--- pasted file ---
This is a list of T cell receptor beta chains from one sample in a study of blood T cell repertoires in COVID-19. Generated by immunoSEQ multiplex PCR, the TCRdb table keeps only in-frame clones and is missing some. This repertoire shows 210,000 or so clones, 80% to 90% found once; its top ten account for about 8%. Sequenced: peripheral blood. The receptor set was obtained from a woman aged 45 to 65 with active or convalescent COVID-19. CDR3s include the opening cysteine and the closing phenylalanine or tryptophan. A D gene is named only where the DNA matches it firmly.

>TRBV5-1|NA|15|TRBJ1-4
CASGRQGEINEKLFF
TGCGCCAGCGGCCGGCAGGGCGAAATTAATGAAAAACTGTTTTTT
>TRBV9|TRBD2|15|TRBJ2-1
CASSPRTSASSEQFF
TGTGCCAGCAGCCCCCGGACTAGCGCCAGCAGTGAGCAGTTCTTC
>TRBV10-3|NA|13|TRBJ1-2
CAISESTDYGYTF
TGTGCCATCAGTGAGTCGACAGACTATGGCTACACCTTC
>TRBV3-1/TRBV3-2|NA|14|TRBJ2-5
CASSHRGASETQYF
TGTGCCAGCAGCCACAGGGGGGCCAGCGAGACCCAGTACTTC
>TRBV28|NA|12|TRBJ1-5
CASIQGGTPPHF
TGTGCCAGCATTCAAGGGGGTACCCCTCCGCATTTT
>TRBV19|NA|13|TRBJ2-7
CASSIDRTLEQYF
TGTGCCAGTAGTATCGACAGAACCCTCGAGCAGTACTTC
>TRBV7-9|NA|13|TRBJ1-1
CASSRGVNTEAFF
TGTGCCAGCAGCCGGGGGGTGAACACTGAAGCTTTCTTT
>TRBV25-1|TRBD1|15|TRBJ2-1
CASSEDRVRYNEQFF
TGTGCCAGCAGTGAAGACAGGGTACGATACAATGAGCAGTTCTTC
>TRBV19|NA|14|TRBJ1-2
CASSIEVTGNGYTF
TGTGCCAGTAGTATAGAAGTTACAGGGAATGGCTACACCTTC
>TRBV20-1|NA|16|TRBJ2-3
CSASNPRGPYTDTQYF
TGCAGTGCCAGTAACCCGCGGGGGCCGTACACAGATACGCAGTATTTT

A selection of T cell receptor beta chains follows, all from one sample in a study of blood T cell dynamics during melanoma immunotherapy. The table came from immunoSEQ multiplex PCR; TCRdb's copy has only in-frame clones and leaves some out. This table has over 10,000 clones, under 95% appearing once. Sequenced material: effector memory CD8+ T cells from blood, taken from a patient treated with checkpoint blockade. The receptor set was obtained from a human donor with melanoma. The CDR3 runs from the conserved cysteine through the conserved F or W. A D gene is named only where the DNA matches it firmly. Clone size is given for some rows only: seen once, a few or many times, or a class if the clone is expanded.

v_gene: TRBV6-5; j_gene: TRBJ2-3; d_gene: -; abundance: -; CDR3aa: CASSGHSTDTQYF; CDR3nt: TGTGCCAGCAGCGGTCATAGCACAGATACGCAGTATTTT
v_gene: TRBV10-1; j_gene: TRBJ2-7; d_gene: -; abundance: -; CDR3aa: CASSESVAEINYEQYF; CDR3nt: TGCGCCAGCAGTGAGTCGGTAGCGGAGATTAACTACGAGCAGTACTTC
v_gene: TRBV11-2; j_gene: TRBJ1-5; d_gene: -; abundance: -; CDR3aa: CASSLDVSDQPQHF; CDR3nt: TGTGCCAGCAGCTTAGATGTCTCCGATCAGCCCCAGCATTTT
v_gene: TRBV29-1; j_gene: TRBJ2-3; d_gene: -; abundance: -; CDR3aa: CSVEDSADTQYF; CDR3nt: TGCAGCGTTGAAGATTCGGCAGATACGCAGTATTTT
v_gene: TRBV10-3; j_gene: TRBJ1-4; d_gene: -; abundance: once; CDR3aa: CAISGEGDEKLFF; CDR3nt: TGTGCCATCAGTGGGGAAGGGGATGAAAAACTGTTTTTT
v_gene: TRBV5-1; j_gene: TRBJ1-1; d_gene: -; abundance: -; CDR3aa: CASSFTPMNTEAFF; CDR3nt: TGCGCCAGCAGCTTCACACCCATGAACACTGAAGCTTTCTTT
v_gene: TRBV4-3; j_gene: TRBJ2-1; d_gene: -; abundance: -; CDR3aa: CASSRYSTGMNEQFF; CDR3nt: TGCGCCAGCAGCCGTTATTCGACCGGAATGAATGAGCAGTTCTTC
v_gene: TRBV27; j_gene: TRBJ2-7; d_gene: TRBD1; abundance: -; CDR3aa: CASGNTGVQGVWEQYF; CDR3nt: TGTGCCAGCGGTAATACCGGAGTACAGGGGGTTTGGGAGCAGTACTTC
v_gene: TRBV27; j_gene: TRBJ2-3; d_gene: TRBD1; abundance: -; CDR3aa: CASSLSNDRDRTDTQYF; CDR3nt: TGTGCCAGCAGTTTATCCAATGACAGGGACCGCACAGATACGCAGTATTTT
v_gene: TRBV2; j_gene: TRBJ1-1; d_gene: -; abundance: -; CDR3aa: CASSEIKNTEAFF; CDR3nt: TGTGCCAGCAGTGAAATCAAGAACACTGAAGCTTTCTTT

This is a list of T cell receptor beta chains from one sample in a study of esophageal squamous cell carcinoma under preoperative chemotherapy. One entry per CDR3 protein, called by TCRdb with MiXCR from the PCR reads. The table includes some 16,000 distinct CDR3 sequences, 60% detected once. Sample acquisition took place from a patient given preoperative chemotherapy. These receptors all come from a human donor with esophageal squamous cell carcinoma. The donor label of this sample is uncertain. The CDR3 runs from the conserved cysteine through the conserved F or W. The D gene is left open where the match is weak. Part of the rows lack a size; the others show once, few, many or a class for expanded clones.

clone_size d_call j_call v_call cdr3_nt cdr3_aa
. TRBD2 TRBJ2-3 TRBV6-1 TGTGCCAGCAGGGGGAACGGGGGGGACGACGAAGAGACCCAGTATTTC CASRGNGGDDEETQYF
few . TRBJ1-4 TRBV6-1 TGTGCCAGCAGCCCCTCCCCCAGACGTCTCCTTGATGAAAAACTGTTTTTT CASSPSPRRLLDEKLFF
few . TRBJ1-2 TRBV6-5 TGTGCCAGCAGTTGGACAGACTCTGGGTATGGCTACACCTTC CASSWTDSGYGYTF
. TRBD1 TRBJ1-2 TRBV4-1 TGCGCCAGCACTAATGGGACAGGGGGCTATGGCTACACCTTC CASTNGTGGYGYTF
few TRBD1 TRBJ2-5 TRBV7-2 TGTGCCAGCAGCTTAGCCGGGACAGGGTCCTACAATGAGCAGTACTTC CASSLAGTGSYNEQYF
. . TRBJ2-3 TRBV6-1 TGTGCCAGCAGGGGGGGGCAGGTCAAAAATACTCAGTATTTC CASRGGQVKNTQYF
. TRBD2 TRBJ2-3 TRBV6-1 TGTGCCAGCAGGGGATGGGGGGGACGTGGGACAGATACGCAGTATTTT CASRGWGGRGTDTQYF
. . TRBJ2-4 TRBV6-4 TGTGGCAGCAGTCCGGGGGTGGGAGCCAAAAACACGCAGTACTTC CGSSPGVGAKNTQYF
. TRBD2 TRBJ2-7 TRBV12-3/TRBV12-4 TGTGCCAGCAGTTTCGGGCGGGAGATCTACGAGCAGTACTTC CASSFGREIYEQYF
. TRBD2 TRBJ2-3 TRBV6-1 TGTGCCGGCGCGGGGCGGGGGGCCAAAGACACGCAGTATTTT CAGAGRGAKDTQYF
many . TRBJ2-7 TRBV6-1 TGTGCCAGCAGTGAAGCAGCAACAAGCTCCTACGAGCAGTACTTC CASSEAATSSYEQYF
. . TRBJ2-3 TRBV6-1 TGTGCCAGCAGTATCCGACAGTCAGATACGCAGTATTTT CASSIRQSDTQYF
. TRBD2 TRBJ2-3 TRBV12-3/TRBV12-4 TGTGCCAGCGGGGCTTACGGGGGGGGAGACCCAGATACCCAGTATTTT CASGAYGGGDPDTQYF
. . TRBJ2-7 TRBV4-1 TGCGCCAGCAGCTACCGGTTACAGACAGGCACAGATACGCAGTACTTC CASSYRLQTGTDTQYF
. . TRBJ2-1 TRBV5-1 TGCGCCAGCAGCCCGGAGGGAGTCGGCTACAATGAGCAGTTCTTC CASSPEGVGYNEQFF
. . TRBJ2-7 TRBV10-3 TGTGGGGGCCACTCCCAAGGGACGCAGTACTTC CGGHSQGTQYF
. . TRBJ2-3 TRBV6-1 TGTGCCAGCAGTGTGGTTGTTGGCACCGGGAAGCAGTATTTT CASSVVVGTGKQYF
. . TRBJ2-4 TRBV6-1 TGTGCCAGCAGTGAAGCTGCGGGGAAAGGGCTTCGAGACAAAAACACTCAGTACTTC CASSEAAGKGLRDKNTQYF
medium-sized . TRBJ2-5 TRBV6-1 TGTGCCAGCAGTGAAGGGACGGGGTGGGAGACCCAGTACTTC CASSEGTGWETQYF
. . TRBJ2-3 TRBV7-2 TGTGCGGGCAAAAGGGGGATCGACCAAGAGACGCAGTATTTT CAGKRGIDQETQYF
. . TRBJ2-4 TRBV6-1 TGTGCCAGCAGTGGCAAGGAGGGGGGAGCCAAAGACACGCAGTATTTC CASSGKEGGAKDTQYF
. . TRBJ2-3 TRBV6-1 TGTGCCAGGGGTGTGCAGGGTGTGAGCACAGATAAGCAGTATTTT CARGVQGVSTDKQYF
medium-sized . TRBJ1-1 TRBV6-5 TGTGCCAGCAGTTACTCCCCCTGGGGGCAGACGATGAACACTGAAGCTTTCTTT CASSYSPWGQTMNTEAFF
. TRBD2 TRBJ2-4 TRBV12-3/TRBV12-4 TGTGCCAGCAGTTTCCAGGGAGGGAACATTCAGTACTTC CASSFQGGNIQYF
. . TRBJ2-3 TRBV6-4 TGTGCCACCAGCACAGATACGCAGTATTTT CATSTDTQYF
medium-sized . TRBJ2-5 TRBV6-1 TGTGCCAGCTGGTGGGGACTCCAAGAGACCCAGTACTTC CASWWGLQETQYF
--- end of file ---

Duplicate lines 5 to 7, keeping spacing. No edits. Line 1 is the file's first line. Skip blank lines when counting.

>TRBV9|TRBD2|15|TRBJ2-1
CASSPRTSASSEQFF
TGTGCCAGCAGCCCCCGGACTAGCGCCAGCAGTGAGCAGTTCTTC